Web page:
UNDERGROUNG PLACEMENT OF COAL PROCESSING WASTE AND COAL COMBUSTION BY-PRODUCTS BASED PASTE BACKFILL FOR ENHANCED MINING ECONOMICS

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This project has successfully demonstrated that the extraction ratio in a room-and-pillar panel at an Illinois mine can be increased from the current value of approximately 56% to about 64%, with backfilling done from the surface upon completion of all mining activities. This was achieved without significant ground control problems due to the increased extraction ratio. The mined-out areas were backfilled from the surface with gob, coal combustion by-products (CCBs), and fine coal processing waste (FCPW)-based paste backfill containing 65%-70% solids to minimize short-term and long-term surface deformations risk. This concept has the potential to increase mine productivity, reduce mining ... continued below

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88 pages

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Chugh, Y.P.; Biswas, D. & Deb, D. June 1, 2002.

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Description

This project has successfully demonstrated that the extraction ratio in a room-and-pillar panel at an Illinois mine can be increased from the current value of approximately 56% to about 64%, with backfilling done from the surface upon completion of all mining activities. This was achieved without significant ground control problems due to the increased extraction ratio. The mined-out areas were backfilled from the surface with gob, coal combustion by-products (CCBs), and fine coal processing waste (FCPW)-based paste backfill containing 65%-70% solids to minimize short-term and long-term surface deformations risk. This concept has the potential to increase mine productivity, reduce mining costs, manage large volumes of CCBs beneficially, and improve the miner's health, safety, and environment. Two injection holes were drilled over the demonstration panel to inject the paste backfill. Backfilling was started on August 11, 1999 through the first borehole. About 9,293 tons of paste backfill were injected through this borehole with a maximum flow distance of 300-ft underground. On September 27, 2000, backfilling operation was resumed through the second borehole with a mixture of F ash and FBC ash. A high-speed auger mixer (new technology) was used to mix solids with water. About 6,000 tons of paste backfill were injected underground through this hole. Underground backfilling using the ''Groutnet'' flow model was simulated. Studies indicate that grout flow over 300-foot distance is possible. Approximately 13,000 tons of grout may be pumped through a single hole. The effect of backfilling on the stability of the mine workings was analyzed using SIUPANEL.3D computer program and further verified using finite element analysis techniques. Stiffness of the backfill mix is most critical for enhancing the stability of mine workings. Mine openings do not have to be completely backfilled to enhance their stability. Backfill height of about 50% of the seam height is adequate to minimize surface deformations. Freeman United Coal Company performed engineering economic evaluation studies for commercialization. They found that the costs for underground management at the Crown III mine would be slightly higher than surface management at this time. The developed technologies have commercial potential but each site must be analyzed on its merit. The Company maintains significant interest in commercializing the technology.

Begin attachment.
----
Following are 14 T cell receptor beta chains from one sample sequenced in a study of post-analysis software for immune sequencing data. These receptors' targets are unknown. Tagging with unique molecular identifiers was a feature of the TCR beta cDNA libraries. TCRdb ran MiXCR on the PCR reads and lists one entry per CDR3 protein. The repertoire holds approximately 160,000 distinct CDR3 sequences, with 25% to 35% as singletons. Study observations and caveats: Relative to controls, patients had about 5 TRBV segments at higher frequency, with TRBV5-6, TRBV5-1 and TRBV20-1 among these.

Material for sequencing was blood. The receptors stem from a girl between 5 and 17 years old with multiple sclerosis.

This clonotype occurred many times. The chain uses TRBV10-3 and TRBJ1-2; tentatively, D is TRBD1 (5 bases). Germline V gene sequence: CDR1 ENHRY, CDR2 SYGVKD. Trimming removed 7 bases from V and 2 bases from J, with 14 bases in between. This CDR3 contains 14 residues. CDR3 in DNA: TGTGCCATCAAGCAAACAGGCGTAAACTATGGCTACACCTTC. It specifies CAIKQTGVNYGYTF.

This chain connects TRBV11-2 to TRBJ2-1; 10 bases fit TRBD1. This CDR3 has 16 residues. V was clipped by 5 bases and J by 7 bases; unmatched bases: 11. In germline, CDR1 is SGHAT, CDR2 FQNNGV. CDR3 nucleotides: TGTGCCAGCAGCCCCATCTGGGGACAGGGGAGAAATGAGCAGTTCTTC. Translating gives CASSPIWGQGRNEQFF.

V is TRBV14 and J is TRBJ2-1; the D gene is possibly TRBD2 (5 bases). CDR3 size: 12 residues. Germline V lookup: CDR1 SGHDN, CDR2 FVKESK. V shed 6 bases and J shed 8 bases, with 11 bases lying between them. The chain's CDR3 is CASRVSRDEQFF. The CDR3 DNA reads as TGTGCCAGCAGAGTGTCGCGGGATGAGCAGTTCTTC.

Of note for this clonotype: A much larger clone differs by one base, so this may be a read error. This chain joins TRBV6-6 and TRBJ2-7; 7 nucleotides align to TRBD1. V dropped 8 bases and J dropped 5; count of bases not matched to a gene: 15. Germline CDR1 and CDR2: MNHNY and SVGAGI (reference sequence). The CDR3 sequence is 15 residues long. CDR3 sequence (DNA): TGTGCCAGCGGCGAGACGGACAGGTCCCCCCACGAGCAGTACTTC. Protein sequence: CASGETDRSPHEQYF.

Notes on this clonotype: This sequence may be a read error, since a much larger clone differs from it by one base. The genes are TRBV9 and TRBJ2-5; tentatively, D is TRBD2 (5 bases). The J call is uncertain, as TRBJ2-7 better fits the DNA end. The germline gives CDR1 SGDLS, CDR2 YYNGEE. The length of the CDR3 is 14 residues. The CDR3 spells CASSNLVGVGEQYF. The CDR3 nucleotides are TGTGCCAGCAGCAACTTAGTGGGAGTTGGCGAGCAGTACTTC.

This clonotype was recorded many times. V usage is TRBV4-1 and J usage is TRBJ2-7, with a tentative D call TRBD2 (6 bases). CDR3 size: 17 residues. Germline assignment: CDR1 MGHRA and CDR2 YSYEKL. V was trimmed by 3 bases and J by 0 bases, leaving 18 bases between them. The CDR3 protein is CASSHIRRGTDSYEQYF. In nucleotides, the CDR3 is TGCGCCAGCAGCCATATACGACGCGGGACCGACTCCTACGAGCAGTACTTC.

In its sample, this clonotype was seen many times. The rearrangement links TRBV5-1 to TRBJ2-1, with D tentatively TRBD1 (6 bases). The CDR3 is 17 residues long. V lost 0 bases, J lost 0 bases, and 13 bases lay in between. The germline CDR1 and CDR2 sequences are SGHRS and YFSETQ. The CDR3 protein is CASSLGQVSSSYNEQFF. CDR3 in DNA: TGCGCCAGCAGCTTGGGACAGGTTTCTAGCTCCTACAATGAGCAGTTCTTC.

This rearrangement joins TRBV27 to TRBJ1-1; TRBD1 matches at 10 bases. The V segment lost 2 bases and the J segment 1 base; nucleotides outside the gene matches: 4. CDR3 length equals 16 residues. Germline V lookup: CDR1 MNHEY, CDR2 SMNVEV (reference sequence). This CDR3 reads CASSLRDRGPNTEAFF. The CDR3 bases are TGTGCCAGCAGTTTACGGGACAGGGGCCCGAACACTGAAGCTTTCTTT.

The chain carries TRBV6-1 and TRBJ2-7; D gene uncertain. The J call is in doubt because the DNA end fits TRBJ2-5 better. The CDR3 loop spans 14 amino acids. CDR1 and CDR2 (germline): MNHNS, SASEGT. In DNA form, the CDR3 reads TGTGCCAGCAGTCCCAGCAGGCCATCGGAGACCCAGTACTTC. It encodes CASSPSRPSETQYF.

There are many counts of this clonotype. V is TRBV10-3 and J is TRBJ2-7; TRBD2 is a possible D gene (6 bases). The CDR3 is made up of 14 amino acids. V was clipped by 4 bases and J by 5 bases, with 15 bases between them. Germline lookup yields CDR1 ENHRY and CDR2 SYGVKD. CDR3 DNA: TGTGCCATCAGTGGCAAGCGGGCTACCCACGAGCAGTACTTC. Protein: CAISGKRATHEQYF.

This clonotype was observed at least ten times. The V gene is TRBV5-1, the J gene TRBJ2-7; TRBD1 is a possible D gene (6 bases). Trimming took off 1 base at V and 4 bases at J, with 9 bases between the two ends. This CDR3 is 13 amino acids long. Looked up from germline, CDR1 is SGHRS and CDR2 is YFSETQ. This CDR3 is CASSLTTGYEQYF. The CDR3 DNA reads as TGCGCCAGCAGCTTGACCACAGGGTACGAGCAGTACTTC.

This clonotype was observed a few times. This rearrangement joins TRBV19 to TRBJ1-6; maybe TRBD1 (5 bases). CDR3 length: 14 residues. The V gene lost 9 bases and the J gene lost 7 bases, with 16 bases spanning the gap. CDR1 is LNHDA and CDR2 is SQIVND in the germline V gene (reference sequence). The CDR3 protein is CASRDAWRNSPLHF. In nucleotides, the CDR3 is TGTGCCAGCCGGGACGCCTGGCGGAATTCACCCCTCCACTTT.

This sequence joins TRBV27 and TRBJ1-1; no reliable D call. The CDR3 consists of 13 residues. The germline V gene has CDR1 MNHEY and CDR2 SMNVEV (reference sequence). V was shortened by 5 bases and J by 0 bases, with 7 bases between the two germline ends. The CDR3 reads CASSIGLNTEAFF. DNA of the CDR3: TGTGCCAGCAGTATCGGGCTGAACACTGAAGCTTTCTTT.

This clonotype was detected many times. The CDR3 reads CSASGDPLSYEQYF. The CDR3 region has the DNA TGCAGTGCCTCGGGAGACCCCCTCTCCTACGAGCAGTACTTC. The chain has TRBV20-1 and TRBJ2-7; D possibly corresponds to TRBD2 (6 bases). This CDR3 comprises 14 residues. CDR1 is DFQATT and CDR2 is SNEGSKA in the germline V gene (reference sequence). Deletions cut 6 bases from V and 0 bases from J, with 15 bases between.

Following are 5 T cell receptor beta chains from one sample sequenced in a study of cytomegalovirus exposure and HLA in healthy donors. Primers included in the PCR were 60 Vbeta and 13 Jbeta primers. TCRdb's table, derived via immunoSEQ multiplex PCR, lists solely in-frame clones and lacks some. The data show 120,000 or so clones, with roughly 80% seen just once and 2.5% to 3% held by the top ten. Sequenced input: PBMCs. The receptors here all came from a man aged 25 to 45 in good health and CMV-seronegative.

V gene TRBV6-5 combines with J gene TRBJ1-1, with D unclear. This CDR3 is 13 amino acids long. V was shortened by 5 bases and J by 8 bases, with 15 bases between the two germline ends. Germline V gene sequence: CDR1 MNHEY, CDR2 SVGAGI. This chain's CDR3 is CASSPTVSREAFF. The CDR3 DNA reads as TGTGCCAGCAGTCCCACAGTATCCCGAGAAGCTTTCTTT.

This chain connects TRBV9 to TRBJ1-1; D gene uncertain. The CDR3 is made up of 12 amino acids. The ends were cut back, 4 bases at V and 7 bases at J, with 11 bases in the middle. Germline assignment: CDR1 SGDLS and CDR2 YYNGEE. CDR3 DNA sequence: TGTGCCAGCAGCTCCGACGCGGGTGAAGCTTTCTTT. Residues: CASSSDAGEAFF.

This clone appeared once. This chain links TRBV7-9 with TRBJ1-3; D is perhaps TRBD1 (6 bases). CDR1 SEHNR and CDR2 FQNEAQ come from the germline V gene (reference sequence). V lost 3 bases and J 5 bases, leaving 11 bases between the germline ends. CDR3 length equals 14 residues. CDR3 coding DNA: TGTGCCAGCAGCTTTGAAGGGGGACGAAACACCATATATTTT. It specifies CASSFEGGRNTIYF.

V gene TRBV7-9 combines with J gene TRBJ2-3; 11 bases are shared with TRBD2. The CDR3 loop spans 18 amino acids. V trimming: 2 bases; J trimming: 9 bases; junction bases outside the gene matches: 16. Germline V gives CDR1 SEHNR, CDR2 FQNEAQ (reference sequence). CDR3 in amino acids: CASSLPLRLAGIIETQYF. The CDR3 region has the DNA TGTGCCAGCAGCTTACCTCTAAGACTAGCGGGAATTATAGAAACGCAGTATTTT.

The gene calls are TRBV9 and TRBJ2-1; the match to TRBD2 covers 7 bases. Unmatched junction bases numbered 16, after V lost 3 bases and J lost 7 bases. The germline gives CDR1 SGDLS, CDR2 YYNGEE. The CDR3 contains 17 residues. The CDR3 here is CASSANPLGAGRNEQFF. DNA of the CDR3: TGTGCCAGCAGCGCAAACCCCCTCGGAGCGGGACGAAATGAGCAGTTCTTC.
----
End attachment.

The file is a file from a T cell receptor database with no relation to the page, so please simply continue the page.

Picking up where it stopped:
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88 pages

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OSTI as DE00822018

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  • Other Information: PBD: 1 Jun 2002

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  • Report No.: NONE
  • Grant Number: FC26-99FT40553
  • DOI: 10.2172/822018 | External Link
  • Office of Scientific & Technical Information Report Number: 822018
  • Archival Resource Key: ark:/67531/metadc783551

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Office of Scientific & Technical Information Technical Reports

Reports, articles and other documents harvested from the Office of Scientific and Technical Information.

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  • June 1, 2002

Added to The UNT Digital Library

  • Dec. 3, 2015, 9:30 a.m.

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  • Jan. 3, 2017, 1:37 p.m.

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Chugh, Y.P.; Biswas, D. & Deb, D. UNDERGROUNG PLACEMENT OF COAL PROCESSING WASTE AND COAL COMBUSTION BY-PRODUCTS BASED PASTE BACKFILL FOR ENHANCED MINING ECONOMICS, report, June 1, 2002; United States. (digital.library.unt.edu/ark:/67531/metadc783551/: accessed July 21, 2018), University of North Texas Libraries, Digital Library, digital.library.unt.edu; crediting UNT Libraries Government Documents Department.